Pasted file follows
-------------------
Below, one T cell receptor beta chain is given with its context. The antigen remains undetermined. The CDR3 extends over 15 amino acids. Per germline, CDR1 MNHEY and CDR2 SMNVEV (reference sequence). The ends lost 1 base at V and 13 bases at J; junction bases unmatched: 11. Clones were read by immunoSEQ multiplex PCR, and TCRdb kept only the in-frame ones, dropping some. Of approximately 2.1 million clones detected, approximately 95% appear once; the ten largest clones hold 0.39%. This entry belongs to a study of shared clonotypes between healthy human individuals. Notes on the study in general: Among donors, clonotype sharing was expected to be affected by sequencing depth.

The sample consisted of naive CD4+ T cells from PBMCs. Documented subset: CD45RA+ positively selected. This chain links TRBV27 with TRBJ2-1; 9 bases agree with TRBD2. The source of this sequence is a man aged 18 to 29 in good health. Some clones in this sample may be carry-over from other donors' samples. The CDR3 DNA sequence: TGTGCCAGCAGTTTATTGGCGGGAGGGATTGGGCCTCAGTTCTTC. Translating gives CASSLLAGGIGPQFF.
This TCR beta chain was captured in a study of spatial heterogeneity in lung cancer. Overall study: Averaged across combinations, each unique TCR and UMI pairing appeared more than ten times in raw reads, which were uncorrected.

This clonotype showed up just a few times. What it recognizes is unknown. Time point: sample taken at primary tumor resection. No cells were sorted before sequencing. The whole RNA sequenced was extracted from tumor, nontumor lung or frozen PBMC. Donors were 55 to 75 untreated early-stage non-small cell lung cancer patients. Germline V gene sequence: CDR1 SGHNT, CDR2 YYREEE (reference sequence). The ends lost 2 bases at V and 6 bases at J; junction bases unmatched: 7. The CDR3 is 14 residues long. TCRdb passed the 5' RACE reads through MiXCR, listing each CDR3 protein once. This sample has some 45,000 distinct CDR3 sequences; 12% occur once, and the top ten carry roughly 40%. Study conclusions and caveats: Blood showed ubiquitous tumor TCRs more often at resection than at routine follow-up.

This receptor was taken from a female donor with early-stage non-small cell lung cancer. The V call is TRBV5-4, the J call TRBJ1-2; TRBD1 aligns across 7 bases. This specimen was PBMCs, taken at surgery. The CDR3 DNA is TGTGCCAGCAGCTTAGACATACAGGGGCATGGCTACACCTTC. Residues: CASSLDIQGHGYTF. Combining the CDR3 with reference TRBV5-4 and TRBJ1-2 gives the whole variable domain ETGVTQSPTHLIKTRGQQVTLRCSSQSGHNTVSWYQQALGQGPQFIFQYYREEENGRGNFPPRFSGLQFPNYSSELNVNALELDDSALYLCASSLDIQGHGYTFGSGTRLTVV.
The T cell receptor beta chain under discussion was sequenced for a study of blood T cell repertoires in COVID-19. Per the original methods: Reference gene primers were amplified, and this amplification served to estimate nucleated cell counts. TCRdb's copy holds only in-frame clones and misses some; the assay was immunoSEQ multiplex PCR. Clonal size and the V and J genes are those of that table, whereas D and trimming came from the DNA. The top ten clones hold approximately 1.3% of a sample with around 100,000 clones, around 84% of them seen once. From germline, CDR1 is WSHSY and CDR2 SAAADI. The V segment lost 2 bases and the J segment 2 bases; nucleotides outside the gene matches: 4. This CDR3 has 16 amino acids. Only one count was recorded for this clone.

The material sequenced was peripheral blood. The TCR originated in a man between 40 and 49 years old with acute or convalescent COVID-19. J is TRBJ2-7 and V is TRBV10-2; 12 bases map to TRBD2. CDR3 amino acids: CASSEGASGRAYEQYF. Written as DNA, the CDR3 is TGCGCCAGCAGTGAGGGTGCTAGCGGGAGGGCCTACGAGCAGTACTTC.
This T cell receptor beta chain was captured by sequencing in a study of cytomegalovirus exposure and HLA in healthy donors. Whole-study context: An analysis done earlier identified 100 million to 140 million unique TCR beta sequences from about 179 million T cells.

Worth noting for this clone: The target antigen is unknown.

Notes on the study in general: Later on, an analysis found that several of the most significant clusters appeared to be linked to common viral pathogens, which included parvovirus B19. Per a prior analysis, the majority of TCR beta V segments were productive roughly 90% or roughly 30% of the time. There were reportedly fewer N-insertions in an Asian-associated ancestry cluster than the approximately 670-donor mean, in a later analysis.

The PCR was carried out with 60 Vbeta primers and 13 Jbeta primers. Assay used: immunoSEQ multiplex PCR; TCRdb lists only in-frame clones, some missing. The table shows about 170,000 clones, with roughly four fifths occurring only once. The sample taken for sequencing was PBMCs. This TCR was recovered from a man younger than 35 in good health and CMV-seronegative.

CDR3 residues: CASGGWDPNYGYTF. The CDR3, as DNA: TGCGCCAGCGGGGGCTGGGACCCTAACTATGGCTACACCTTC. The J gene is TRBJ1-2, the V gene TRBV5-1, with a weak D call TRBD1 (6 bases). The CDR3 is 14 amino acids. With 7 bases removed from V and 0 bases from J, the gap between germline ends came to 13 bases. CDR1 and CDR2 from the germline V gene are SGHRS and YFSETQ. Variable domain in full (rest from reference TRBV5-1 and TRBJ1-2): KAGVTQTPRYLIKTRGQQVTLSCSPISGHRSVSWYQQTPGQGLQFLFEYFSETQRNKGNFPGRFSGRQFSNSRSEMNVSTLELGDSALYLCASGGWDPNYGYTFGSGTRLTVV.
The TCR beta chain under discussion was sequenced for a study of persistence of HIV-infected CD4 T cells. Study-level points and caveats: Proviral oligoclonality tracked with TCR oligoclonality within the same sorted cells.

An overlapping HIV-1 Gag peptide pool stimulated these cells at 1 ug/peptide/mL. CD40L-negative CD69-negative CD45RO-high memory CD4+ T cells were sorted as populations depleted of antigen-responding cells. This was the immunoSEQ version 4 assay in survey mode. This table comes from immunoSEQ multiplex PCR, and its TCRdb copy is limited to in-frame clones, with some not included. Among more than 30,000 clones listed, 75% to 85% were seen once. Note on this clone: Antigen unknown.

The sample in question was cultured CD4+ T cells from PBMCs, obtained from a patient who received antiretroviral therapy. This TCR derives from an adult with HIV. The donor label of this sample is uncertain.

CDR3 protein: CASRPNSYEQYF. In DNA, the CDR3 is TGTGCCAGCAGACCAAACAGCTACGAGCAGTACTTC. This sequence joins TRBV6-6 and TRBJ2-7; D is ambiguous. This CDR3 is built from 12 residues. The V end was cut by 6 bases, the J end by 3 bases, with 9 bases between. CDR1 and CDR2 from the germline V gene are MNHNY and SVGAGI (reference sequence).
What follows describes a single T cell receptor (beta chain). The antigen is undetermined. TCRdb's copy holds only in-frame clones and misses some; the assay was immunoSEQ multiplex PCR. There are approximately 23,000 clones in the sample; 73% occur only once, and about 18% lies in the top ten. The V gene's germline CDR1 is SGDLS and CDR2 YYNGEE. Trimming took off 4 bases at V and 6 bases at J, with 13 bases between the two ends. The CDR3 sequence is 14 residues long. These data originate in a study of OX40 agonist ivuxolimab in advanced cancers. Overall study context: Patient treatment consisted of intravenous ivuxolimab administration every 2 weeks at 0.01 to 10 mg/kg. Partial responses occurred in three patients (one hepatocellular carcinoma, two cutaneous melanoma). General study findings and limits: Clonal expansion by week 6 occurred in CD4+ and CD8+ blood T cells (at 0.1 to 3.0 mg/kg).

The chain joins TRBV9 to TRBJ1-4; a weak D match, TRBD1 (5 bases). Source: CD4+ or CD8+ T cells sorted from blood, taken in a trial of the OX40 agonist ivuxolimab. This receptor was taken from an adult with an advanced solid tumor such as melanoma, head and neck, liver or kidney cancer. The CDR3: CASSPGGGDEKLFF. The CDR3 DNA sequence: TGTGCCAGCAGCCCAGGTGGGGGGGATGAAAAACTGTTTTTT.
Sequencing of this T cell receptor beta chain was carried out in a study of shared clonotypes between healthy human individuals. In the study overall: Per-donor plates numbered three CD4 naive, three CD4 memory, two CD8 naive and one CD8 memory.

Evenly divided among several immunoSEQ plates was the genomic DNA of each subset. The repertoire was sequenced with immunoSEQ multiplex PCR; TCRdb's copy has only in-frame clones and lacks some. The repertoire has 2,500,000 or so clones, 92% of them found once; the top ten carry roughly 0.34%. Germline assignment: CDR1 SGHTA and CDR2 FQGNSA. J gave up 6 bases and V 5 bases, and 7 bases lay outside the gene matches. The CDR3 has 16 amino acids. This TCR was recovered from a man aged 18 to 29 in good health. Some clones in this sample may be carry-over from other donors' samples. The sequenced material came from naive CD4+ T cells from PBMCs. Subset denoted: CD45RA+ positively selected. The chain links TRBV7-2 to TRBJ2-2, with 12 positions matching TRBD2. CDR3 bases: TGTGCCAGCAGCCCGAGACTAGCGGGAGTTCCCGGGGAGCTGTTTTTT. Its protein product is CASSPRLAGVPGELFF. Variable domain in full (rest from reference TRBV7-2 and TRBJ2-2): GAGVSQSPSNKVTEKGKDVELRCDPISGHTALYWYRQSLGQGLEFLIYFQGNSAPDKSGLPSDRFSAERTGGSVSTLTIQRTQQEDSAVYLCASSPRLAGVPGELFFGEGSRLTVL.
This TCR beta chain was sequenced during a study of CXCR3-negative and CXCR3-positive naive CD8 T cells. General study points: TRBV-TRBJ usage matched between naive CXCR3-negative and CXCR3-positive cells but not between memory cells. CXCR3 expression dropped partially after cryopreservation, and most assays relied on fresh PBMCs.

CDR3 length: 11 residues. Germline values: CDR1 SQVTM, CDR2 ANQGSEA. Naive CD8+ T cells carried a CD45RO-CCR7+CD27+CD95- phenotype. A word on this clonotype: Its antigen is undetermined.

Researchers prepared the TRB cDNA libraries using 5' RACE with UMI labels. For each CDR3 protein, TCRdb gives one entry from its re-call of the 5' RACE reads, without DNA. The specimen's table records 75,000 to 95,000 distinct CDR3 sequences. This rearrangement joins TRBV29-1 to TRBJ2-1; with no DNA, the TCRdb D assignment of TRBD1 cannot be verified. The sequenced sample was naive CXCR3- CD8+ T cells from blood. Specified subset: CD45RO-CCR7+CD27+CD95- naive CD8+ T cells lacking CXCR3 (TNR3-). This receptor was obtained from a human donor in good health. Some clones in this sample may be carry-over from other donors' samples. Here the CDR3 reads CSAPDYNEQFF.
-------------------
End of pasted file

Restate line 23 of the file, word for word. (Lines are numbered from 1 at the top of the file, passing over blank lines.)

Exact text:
Researchers prepared the TRB cDNA libraries using 5' RACE with UMI labels. For each CDR3 protein, TCRdb gives one entry from its re-call of the 5' RACE reads, without DNA. The specimen's table records 75,000 to 95,000 distinct CDR3 sequences. This rearrangement joins TRBV29-1 to TRBJ2-1; with no DNA, the TCRdb D assignment of TRBD1 cannot be verified. The sequenced sample was naive CXCR3- CD8+ T cells from blood. Specified subset: CD45RO-CCR7+CD27+CD95- naive CD8+ T cells lacking CXCR3 (TNR3-). This receptor was obtained from a human donor in good health. Some clones in this sample may be carry-over from other donors' samples. Here the CDR3 reads CSAPDYNEQFF.